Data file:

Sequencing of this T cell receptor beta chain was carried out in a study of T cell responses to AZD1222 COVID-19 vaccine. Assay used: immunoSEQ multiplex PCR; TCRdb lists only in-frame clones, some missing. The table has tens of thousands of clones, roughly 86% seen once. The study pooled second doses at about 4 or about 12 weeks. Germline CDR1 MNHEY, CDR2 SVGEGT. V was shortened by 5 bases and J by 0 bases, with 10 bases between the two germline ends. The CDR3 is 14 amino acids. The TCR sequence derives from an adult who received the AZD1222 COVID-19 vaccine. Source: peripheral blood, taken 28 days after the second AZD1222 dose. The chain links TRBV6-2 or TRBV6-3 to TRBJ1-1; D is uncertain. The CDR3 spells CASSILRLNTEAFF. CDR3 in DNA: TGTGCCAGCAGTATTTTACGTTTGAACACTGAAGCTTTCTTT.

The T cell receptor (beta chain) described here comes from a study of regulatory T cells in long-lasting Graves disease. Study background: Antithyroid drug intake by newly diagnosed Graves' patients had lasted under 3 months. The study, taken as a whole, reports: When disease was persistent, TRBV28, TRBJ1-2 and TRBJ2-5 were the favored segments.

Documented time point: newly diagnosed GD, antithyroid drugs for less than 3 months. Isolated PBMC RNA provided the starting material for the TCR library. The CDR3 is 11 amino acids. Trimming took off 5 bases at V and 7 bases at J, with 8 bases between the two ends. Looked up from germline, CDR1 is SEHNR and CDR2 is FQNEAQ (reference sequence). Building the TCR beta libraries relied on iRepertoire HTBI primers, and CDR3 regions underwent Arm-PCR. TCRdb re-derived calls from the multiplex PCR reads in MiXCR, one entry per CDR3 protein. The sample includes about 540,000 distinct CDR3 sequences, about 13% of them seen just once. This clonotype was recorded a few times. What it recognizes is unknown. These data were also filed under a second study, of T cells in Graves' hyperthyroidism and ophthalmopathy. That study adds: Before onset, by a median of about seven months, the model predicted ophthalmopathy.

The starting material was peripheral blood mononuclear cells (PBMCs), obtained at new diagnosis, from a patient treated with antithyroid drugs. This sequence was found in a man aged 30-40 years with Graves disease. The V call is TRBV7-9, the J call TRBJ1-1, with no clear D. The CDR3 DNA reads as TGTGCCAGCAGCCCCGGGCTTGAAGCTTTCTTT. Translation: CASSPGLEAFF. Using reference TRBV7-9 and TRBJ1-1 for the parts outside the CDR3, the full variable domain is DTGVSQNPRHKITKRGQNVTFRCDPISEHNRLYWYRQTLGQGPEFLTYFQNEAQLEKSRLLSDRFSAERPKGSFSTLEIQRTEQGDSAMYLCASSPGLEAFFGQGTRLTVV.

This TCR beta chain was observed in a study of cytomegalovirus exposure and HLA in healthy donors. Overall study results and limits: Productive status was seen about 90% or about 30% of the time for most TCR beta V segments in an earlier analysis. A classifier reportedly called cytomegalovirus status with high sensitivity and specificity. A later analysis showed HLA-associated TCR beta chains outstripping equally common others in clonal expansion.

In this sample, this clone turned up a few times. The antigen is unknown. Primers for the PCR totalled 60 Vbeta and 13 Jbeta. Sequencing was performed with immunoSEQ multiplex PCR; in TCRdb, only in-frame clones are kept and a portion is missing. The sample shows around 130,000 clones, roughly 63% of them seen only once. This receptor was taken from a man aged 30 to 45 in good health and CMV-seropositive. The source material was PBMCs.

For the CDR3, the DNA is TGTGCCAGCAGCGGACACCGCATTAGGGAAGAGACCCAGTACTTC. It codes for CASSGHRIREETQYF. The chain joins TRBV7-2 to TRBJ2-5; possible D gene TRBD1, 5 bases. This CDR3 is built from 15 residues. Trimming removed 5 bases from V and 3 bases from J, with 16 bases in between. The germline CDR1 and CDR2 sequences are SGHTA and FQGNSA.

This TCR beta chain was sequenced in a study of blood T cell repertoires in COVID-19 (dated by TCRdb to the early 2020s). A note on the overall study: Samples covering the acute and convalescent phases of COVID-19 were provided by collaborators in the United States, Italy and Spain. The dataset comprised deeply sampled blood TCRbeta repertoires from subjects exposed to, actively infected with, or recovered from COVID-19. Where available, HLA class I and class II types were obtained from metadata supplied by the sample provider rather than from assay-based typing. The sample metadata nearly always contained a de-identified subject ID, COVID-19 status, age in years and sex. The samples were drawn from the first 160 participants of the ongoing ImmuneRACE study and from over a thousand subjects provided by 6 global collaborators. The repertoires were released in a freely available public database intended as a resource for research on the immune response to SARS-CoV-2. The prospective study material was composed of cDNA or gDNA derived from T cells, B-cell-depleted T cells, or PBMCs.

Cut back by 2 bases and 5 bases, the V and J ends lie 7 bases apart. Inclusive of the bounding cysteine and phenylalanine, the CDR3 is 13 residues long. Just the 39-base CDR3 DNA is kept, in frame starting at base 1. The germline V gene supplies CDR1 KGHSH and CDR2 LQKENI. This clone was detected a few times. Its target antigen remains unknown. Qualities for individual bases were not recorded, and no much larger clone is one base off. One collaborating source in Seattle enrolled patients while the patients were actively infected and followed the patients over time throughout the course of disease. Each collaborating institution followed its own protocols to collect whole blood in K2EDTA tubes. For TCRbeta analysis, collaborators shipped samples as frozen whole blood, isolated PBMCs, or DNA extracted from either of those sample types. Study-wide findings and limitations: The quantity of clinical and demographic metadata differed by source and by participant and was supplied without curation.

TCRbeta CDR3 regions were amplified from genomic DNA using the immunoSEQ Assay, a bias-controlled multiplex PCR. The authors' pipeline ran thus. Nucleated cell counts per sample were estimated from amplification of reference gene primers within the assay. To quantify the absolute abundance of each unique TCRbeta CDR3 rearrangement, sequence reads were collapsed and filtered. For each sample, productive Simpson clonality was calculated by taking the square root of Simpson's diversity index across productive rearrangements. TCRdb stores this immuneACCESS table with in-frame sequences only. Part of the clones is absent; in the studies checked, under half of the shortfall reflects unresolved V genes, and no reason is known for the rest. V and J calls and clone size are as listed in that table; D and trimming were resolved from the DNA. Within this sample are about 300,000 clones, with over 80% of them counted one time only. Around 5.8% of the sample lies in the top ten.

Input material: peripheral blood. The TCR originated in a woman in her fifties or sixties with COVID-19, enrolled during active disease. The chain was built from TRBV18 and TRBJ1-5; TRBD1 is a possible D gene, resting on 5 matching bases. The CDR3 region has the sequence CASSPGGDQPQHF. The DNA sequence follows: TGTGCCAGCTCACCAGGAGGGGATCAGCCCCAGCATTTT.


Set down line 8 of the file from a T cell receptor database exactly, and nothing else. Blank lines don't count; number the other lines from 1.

This TCR beta chain was sequenced in a study of blood T cell repertoires in COVID-19 (dated by TCRdb to the early 2020s). A note on the overall study: Samples covering the acute and convalescent phases of COVID-19 were provided by collaborators in the United States, Italy and Spain. The dataset comprised deeply sampled blood TCRbeta repertoires from subjects exposed to, actively infected with, or recovered from COVID-19. Where available, HLA class I and class II types were obtained from metadata supplied by the sample provider rather than from assay-based typing. The sample metadata nearly always contained a de-identified subject ID, COVID-19 status, age in years and sex. The samples were drawn from the first 160 participants of the ongoing ImmuneRACE study and from over a thousand subjects provided by 6 global collaborators. The repertoires were released in a freely available public database intended as a resource for research on the immune response to SARS-CoV-2. The prospective study material was composed of cDNA or gDNA derived from T cells, B-cell-depleted T cells, or PBMCs.